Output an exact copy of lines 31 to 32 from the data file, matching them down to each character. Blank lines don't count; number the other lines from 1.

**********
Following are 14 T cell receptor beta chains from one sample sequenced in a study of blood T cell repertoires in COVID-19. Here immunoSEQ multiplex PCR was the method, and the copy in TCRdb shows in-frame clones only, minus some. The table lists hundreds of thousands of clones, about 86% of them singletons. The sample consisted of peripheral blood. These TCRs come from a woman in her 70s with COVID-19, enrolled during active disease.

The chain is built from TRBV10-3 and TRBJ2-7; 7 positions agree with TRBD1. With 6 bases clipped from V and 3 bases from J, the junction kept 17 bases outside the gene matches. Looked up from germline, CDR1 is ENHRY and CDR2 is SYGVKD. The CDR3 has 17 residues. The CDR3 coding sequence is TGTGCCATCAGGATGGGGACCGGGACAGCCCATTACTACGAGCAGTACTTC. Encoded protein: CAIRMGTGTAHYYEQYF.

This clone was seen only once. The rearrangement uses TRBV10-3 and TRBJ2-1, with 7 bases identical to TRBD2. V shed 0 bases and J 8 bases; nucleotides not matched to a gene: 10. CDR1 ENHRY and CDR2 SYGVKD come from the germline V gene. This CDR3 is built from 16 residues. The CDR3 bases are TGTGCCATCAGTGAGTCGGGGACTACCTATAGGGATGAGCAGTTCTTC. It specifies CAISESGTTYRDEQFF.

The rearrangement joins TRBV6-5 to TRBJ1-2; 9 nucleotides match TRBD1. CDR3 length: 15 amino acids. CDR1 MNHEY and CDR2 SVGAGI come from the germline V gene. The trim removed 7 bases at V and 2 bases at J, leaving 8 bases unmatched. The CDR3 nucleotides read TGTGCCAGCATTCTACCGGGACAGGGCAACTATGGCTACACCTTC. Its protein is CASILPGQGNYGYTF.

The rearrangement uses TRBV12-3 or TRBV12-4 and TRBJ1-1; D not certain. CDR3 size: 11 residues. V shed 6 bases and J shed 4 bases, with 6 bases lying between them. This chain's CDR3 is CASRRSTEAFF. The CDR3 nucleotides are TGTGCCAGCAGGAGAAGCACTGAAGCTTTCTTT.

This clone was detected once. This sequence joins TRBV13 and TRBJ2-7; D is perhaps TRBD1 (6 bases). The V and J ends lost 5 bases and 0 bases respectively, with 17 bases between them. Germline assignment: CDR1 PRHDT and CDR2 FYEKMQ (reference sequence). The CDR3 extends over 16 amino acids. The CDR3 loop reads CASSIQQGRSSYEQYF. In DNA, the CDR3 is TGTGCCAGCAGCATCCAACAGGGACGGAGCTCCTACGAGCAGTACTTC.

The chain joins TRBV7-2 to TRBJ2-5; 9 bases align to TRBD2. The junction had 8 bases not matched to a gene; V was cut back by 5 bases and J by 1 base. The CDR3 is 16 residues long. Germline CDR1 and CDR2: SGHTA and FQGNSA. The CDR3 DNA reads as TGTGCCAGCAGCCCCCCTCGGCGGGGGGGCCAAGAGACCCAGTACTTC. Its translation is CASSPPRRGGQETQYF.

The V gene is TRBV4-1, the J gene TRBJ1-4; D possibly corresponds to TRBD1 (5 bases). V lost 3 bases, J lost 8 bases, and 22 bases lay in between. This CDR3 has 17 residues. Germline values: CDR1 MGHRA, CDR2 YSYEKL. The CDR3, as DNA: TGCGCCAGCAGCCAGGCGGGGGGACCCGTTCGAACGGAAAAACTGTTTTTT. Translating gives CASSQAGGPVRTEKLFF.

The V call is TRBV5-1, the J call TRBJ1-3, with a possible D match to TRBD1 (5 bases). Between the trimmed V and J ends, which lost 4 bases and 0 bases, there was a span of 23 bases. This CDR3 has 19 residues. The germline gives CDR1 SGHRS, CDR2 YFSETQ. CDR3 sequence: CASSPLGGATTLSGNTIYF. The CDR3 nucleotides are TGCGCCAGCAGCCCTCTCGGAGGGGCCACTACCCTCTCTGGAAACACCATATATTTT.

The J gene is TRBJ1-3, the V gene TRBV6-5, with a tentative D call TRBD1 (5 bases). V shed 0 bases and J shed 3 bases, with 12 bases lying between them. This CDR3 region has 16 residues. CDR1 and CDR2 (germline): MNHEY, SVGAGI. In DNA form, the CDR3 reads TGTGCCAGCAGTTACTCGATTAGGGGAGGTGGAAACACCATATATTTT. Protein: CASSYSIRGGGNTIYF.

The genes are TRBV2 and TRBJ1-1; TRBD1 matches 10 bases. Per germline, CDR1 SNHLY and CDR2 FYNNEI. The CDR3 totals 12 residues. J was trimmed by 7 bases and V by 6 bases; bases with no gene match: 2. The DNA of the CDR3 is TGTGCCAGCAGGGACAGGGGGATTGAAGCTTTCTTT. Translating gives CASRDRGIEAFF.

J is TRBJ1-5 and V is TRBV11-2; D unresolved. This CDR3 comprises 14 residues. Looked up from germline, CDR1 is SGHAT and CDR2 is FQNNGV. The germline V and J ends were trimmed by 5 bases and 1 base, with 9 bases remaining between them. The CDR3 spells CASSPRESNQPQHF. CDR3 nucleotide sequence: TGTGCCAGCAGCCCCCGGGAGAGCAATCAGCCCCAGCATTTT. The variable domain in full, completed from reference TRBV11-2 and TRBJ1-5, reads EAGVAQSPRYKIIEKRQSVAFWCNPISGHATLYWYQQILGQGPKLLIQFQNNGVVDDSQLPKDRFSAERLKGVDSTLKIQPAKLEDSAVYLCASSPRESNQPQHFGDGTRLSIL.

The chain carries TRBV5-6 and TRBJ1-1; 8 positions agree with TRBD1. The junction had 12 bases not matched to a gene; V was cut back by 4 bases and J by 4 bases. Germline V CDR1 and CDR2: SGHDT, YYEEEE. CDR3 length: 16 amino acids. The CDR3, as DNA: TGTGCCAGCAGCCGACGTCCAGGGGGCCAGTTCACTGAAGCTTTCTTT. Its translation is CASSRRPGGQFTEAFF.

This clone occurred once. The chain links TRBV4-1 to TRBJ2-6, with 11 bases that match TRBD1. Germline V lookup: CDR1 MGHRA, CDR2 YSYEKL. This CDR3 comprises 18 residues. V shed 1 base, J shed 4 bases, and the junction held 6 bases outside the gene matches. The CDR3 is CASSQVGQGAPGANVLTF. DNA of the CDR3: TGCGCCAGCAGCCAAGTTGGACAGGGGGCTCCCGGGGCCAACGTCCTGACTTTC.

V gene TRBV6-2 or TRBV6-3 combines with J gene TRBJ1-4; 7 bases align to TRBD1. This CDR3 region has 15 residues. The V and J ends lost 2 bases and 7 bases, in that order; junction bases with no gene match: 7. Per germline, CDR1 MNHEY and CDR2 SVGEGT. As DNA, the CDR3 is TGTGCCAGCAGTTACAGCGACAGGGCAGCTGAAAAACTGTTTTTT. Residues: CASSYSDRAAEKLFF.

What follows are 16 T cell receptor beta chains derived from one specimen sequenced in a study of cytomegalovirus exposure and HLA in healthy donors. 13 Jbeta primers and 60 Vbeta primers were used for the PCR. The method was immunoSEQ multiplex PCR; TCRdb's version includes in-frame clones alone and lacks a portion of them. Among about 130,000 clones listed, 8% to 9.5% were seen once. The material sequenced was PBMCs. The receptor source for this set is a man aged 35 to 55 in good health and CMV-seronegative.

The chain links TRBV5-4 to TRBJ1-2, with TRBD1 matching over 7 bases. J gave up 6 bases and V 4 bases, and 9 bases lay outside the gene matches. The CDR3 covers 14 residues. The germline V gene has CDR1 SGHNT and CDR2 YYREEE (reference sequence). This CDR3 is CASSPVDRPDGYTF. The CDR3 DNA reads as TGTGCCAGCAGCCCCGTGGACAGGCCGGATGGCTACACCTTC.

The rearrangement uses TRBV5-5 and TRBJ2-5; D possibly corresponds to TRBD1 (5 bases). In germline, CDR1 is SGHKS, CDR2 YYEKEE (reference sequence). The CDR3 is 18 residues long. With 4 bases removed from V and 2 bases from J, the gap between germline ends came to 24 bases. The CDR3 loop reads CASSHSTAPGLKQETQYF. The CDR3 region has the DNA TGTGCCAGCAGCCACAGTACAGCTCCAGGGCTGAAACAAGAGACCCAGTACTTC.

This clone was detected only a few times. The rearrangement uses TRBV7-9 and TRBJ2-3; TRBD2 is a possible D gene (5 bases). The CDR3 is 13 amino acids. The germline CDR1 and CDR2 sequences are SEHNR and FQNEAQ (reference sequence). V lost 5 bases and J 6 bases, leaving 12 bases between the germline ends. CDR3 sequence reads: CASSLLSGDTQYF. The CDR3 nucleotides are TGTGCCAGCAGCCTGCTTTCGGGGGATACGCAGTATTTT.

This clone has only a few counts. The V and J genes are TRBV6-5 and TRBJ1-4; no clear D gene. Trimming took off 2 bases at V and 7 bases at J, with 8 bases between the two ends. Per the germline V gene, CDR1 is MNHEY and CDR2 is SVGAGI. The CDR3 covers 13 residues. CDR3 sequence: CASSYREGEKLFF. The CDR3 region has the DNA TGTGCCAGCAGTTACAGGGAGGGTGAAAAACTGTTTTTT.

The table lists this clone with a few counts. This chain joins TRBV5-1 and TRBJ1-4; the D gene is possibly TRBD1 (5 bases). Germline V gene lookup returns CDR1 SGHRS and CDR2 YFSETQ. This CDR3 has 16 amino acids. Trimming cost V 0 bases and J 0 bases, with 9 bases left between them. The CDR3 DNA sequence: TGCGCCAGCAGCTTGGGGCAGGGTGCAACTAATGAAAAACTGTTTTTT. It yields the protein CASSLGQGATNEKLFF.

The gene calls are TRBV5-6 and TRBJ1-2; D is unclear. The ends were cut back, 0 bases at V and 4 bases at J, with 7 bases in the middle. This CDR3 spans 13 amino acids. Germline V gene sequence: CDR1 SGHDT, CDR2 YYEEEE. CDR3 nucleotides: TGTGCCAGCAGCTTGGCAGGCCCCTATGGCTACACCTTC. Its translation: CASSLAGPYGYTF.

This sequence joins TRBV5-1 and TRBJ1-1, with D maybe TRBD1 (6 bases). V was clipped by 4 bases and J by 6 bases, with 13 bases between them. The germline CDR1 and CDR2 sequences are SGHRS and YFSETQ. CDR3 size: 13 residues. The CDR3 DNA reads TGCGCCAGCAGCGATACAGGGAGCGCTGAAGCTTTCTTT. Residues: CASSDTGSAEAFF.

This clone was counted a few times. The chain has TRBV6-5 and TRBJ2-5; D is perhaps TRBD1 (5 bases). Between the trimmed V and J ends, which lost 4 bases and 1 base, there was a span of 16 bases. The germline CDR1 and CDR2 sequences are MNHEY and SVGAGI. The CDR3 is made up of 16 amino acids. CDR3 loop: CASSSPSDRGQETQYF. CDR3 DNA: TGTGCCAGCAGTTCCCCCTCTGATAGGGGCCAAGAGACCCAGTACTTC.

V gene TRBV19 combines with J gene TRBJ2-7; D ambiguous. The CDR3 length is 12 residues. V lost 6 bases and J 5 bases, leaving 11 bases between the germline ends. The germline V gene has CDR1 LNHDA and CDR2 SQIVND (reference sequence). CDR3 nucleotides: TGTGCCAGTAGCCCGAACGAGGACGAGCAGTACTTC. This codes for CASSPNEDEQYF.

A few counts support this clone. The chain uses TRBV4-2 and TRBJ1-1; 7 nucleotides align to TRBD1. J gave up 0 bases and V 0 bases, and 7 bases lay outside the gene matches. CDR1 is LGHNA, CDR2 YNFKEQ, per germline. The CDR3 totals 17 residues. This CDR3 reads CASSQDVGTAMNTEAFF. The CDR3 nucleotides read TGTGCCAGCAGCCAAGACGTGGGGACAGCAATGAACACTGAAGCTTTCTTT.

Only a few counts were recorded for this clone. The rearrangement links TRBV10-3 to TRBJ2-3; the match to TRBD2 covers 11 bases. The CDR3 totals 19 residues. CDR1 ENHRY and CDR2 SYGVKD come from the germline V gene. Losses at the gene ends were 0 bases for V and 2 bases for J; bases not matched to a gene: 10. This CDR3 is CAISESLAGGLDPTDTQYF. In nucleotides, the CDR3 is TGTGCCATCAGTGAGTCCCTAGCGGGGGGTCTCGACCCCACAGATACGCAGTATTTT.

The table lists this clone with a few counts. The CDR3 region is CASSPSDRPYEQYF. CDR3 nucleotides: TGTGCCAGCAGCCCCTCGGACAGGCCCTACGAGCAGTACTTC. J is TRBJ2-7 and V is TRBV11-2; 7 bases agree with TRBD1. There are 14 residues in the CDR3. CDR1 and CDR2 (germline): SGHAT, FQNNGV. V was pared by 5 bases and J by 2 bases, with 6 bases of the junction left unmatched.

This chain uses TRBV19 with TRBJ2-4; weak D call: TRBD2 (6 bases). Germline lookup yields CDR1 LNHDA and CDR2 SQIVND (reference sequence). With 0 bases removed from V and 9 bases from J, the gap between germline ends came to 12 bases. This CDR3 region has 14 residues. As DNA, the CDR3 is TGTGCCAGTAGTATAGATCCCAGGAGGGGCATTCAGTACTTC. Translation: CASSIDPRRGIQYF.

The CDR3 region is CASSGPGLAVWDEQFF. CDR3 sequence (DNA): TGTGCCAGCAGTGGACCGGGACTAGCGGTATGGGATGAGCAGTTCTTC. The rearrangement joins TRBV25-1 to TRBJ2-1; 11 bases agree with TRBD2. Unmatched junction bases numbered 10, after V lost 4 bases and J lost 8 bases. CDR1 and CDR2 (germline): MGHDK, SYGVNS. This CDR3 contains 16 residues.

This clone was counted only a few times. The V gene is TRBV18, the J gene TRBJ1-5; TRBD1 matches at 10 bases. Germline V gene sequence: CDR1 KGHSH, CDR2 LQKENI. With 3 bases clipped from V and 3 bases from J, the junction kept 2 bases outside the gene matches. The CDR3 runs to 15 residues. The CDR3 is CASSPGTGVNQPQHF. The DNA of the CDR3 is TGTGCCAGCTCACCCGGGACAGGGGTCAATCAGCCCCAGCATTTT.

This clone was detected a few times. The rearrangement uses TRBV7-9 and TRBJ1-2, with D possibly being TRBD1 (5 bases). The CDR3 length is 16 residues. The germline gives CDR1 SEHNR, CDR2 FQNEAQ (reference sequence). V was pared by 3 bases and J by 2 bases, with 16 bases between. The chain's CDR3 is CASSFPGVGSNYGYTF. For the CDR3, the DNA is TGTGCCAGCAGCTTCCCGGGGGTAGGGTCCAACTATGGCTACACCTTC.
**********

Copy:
This clone was counted only a few times. The V gene is TRBV18, the J gene TRBJ1-5; TRBD1 matches at 10 bases. Germline V gene sequence: CDR1 KGHSH, CDR2 LQKENI. With 3 bases clipped from V and 3 bases from J, the junction kept 2 bases outside the gene matches. The CDR3 runs to 15 residues. The CDR3 is CASSPGTGVNQPQHF. The DNA of the CDR3 is TGTGCCAGCTCACCCGGGACAGGGGTCAATCAGCCCCAGCATTTT.

This clone was detected a few times. The rearrangement uses TRBV7-9 and TRBJ1-2, with D possibly being TRBD1 (5 bases). The CDR3 length is 16 residues. The germline gives CDR1 SEHNR, CDR2 FQNEAQ (reference sequence). V was pared by 3 bases and J by 2 bases, with 16 bases between. The chain's CDR3 is CASSFPGVGSNYGYTF. For the CDR3, the DNA is TGTGCCAGCAGCTTCCCGGGGGTAGGGTCCAACTATGGCTACACCTTC.